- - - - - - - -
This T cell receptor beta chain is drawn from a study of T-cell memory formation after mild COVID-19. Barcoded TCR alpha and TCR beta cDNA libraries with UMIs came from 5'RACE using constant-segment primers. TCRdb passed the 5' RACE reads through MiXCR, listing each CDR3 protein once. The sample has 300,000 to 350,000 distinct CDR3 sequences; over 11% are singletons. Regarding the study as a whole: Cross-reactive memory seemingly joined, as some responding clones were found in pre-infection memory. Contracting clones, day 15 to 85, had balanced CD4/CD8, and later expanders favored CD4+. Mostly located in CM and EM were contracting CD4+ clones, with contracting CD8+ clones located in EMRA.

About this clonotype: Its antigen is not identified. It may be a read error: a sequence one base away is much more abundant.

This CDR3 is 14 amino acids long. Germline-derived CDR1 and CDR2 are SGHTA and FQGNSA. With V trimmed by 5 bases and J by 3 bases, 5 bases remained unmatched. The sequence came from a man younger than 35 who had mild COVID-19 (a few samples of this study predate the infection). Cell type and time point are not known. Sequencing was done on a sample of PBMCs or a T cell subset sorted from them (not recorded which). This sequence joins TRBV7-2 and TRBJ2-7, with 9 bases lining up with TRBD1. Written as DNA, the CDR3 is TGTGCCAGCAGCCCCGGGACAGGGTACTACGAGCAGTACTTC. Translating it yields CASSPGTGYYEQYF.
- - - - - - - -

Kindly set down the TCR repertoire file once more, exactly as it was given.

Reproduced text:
This T cell receptor beta chain is drawn from a study of T-cell memory formation after mild COVID-19. Barcoded TCR alpha and TCR beta cDNA libraries with UMIs came from 5'RACE using constant-segment primers. TCRdb passed the 5' RACE reads through MiXCR, listing each CDR3 protein once. The sample has 300,000 to 350,000 distinct CDR3 sequences; over 11% are singletons. Regarding the study as a whole: Cross-reactive memory seemingly joined, as some responding clones were found in pre-infection memory. Contracting clones, day 15 to 85, had balanced CD4/CD8, and later expanders favored CD4+. Mostly located in CM and EM were contracting CD4+ clones, with contracting CD8+ clones located in EMRA.

About this clonotype: Its antigen is not identified. It may be a read error: a sequence one base away is much more abundant.

This CDR3 is 14 amino acids long. Germline-derived CDR1 and CDR2 are SGHTA and FQGNSA. With V trimmed by 5 bases and J by 3 bases, 5 bases remained unmatched. The sequence came from a man younger than 35 who had mild COVID-19 (a few samples of this study predate the infection). Cell type and time point are not known. Sequencing was done on a sample of PBMCs or a T cell subset sorted from them (not recorded which). This sequence joins TRBV7-2 and TRBJ2-7, with 9 bases lining up with TRBD1. Written as DNA, the CDR3 is TGTGCCAGCAGCCCCGGGACAGGGTACTACGAGCAGTACTTC. Translating it yields CASSPGTGYYEQYF.